According to a legend in the south of France, Gaston Fébus—Count of Foix—wounded a wild boar while he was out hunting in the 14th century. The injured animal escaped. Months later its carcass was found in hot, salty spring water in the town of Salies-de-Béarn. Those who found it were astonished to find that its meat was preserved and still edible. This discovery of the preservative qualities of salting pork led to a ham production industry that has thrived ever since.
This graphic and royalty-tinged legend may also be apocryphal: centuries earlier, Gauls were sending ham from this region to the emperor in Rome. Regardless, the historical importance of this product is undisputed. In the year 1660, when King Louis XIV married Maria Theresa of Spain in the town of Saint-Jean-de-Luz, Bayonne ham was supposedly featured on the feast menu.
Today’s Bayonne ham industry marries tradition with local resources. Ham is produced according to regulations founded on ancient practices, and is still preserved exclusively with inland ‘mountain salt’ sourced from the base of Pyrenees peaks. The resulting nine- to twelve-month aged Jambon de Bayonne is renowned both for taste and quality.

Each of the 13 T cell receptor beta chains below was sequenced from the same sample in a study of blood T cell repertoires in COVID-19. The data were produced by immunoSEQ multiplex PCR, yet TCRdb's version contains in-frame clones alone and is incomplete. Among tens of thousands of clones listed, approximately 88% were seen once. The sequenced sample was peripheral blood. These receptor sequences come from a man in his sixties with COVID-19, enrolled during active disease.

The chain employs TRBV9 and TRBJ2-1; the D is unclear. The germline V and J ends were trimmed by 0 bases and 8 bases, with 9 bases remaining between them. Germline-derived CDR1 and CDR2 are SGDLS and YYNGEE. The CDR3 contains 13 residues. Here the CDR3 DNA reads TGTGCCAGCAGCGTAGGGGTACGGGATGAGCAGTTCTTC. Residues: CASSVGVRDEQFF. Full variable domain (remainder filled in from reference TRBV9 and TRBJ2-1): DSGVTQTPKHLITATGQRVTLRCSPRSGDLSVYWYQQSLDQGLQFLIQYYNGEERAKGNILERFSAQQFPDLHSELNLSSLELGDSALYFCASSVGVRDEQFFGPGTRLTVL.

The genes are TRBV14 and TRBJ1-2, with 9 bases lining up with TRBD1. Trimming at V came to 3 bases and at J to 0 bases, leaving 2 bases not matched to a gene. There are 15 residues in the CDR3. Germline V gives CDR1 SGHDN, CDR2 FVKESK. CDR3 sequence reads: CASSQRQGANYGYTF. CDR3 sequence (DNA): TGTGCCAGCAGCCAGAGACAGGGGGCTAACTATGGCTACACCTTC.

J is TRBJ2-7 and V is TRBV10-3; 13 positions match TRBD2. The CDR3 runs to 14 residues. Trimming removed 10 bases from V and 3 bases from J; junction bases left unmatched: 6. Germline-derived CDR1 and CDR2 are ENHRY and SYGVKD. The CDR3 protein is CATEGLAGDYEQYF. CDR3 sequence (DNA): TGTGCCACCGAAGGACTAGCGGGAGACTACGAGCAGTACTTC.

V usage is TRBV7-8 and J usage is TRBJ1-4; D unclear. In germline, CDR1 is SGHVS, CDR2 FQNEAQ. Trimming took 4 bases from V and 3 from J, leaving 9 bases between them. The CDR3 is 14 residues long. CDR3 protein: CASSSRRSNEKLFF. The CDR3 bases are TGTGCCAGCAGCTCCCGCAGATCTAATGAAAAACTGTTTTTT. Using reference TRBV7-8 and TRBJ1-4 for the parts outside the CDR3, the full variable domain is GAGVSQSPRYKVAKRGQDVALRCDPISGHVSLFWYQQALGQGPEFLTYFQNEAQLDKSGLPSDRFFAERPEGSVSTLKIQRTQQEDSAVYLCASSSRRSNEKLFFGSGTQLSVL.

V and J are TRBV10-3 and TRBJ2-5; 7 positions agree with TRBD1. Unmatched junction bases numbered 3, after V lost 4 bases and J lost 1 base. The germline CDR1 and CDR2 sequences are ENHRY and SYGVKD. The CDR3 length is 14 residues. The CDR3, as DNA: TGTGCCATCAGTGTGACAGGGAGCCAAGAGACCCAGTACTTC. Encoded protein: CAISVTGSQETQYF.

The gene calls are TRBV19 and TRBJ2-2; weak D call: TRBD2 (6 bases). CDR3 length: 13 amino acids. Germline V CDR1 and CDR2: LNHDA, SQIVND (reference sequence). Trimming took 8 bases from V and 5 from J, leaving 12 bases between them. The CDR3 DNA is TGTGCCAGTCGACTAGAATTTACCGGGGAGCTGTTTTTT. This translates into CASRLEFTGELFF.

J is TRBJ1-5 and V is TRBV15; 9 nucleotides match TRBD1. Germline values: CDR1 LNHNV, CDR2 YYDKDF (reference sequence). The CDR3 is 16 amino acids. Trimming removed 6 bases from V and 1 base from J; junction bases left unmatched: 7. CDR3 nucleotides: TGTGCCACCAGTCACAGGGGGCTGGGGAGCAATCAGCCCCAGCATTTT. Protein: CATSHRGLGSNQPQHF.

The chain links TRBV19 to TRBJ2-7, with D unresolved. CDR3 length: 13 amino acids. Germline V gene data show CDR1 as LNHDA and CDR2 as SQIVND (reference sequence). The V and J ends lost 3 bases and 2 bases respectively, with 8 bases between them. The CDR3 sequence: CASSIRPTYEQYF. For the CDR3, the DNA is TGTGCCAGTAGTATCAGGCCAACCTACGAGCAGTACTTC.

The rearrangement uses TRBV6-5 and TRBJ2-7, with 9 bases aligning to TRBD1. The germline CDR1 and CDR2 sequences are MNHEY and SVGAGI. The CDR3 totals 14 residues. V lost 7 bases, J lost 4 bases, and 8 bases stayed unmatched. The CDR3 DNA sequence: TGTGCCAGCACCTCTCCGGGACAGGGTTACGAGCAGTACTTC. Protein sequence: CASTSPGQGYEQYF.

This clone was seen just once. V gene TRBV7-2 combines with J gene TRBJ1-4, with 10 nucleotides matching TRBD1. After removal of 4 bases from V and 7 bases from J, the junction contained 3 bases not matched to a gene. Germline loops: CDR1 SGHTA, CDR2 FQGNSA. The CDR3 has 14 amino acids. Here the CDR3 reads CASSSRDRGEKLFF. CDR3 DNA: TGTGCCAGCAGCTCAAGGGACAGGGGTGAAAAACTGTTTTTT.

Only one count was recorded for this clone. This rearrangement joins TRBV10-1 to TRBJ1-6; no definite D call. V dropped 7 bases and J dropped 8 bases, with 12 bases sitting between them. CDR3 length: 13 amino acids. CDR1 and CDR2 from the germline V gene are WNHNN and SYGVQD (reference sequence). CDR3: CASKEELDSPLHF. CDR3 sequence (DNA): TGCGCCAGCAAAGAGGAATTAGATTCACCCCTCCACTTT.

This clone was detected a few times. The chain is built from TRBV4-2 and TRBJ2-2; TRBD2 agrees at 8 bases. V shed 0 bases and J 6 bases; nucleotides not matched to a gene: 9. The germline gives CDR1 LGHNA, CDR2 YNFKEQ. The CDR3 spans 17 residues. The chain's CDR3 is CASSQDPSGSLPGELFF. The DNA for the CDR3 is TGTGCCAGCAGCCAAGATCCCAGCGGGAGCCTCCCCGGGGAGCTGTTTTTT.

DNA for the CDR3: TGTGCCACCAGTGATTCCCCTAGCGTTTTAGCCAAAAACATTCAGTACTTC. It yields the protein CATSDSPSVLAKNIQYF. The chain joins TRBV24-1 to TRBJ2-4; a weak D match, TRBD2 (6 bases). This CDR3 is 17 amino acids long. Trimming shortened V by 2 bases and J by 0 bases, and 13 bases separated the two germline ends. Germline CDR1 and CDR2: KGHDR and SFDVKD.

The origin and properties of this inland salt are intriguing.
This ‘mountain salt’ from southwest France has been harvested since the Bronze Age. Today, at a distance of 28 direct miles (45 kilometers) eastward and inland from the shoreline of the Atlantic Ocean, a 650-foot (200-meter) deep well named Reine Jeanne d’Oraas produces hot water that is ten times saltier than ocean water. This is because it has been in contact with layers of salt deposited millions of years ago when this hilly terrain was covered by seas. This water bristles with 26 trace elements, including magnesium, zinc, strontium, lithium, selenium, nickel and cobalt. Additionally, this mineral includes unique hydroscopic properties that better allow the salt to penetrate meat.
This water is channeled from the well at Oraas for five miles (eight kilometers) through a pipeline to the saltworks management company at Salies-de-Béarn. Mountains of salt are stacked for months here in a warehouse to reduce moisture content from 5% to 3%. Because four-fifths of this salt is used for curing local ham (and because Bayonne ham can only be preserved with this salt), it is not surprising that the ham consortium purchased this entire salt production operation.